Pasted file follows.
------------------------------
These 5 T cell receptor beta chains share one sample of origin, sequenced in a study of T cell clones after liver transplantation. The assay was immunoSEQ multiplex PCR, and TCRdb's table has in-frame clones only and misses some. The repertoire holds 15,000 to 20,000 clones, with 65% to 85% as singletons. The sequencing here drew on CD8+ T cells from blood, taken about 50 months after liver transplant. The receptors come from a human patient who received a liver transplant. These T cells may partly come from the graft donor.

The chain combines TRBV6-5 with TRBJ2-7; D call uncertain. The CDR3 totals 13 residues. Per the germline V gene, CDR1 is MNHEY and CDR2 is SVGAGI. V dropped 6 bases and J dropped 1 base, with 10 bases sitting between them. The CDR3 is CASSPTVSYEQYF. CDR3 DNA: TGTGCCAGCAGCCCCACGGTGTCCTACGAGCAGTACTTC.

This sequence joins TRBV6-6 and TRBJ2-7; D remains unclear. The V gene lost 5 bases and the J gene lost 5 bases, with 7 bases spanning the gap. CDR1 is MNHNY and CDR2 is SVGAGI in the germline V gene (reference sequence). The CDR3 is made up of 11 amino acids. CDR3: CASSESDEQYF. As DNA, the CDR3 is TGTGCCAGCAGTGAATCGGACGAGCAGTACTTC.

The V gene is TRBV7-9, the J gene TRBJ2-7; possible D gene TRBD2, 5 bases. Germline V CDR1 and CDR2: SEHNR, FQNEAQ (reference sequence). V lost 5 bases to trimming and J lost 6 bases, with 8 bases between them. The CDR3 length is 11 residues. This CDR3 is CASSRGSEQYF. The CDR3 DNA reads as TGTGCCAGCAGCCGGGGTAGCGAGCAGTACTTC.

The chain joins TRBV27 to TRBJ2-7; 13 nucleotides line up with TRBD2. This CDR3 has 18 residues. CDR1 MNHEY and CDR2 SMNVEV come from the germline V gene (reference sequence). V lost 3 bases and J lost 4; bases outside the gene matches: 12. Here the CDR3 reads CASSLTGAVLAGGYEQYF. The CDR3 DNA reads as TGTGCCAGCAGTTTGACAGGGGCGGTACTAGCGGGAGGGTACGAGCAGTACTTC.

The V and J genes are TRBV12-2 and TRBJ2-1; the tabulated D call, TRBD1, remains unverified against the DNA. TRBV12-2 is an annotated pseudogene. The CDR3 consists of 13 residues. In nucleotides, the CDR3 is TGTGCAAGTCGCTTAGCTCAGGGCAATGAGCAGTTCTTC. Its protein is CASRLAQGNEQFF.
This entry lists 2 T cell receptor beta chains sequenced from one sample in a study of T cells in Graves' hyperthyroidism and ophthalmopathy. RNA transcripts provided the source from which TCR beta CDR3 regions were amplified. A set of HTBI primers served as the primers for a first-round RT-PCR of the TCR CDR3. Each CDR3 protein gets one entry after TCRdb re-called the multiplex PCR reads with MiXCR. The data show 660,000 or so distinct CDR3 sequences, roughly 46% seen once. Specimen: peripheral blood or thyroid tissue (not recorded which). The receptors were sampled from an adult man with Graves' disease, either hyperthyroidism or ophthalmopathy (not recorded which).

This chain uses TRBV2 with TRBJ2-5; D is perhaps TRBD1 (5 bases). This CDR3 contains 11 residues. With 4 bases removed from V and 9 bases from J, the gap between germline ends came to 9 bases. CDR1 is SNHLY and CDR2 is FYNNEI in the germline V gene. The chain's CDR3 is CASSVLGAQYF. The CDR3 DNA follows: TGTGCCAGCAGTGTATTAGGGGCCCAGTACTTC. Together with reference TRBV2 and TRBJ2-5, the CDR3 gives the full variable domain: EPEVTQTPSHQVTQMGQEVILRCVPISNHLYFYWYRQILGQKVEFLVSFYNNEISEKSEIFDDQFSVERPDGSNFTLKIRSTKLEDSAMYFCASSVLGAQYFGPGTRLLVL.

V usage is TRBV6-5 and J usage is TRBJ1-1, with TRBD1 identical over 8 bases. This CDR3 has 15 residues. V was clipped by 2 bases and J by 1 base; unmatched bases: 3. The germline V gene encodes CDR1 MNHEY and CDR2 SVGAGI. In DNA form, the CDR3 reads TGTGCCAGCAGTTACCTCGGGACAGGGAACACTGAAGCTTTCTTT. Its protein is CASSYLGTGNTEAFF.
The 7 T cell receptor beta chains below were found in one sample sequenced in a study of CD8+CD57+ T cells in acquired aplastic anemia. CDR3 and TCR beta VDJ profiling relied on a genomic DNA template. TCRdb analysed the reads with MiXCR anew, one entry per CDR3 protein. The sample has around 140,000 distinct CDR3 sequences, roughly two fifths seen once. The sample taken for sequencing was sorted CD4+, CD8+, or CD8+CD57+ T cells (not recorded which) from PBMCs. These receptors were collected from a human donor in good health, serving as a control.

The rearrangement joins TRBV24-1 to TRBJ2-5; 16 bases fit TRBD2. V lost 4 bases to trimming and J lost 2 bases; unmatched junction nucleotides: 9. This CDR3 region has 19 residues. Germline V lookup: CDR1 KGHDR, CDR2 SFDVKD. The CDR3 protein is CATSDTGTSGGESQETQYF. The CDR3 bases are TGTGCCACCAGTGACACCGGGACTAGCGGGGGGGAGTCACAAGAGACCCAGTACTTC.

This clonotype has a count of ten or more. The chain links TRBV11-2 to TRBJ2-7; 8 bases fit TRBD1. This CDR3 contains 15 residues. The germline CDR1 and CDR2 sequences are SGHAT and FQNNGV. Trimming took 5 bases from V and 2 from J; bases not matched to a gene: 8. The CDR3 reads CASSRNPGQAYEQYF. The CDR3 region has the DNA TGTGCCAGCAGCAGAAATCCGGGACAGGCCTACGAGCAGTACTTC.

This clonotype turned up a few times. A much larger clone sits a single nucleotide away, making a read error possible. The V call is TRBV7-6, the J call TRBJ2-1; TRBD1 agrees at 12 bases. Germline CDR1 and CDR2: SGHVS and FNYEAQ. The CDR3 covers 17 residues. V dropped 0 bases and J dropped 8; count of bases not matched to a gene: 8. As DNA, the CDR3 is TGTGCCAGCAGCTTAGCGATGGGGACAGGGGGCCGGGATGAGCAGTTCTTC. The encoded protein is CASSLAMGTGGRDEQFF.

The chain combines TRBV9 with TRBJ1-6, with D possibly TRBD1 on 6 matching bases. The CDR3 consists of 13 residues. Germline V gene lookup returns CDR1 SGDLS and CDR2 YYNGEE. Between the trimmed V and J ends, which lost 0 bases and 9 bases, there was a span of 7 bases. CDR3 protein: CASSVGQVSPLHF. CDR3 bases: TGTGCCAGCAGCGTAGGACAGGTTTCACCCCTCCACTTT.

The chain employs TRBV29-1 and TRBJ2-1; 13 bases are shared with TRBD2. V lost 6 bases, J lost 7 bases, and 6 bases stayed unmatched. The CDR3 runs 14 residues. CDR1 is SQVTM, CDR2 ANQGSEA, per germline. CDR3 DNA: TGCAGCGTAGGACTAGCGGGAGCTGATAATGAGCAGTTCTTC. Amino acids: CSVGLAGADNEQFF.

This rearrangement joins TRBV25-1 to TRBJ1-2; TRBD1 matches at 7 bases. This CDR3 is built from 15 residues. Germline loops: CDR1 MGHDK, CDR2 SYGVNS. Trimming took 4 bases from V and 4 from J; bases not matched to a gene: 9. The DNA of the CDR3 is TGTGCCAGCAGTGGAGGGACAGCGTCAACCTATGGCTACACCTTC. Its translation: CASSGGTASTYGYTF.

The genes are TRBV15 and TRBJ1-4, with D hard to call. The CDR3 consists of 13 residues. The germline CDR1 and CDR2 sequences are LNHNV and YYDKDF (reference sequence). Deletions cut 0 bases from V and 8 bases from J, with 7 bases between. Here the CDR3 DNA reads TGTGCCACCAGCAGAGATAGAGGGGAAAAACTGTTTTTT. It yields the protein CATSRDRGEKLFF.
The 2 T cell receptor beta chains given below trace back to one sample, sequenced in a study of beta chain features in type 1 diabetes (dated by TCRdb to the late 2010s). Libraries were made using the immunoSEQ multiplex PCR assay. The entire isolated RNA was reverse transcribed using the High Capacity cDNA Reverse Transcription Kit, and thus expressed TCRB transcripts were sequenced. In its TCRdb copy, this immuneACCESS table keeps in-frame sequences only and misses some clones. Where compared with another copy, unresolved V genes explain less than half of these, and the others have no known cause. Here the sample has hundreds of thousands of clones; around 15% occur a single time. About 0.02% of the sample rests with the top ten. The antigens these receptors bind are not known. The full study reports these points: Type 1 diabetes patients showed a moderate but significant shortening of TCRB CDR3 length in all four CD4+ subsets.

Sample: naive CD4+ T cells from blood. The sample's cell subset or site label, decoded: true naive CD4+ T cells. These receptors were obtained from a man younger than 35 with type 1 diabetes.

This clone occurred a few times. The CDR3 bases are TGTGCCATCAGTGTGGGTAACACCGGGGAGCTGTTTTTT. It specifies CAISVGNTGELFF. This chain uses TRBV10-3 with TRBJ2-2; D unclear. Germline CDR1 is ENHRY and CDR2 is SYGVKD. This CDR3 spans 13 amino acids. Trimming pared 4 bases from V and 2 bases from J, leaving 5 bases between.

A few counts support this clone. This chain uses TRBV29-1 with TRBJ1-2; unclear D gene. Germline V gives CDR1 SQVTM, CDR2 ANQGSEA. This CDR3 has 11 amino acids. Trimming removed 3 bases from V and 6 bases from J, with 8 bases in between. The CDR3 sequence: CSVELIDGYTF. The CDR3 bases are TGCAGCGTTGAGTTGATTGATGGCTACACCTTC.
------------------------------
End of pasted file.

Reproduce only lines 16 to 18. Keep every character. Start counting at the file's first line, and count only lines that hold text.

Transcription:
This rearrangement joins TRBV25-1 to TRBJ1-2; TRBD1 matches at 7 bases. This CDR3 is built from 15 residues. Germline loops: CDR1 MGHDK, CDR2 SYGVNS. Trimming took 4 bases from V and 4 from J; bases not matched to a gene: 9. The DNA of the CDR3 is TGTGCCAGCAGTGGAGGGACAGCGTCAACCTATGGCTACACCTTC. Its translation: CASSGGTASTYGYTF.

The genes are TRBV15 and TRBJ1-4, with D hard to call. The CDR3 consists of 13 residues. The germline CDR1 and CDR2 sequences are LNHNV and YYDKDF (reference sequence). Deletions cut 0 bases from V and 8 bases from J, with 7 bases between. Here the CDR3 DNA reads TGTGCCACCAGCAGAGATAGAGGGGAAAAACTGTTTTTT. It yields the protein CATSRDRGEKLFF.
The 2 T cell receptor beta chains given below trace back to one sample, sequenced in a study of beta chain features in type 1 diabetes (dated by TCRdb to the late 2010s). Libraries were made using the immunoSEQ multiplex PCR assay. The entire isolated RNA was reverse transcribed using the High Capacity cDNA Reverse Transcription Kit, and thus expressed TCRB transcripts were sequenced. In its TCRdb copy, this immuneACCESS table keeps in-frame sequences only and misses some clones. Where compared with another copy, unresolved V genes explain less than half of these, and the others have no known cause. Here the sample has hundreds of thousands of clones; around 15% occur a single time. About 0.02% of the sample rests with the top ten. The antigens these receptors bind are not known. The full study reports these points: Type 1 diabetes patients showed a moderate but significant shortening of TCRB CDR3 length in all four CD4+ subsets.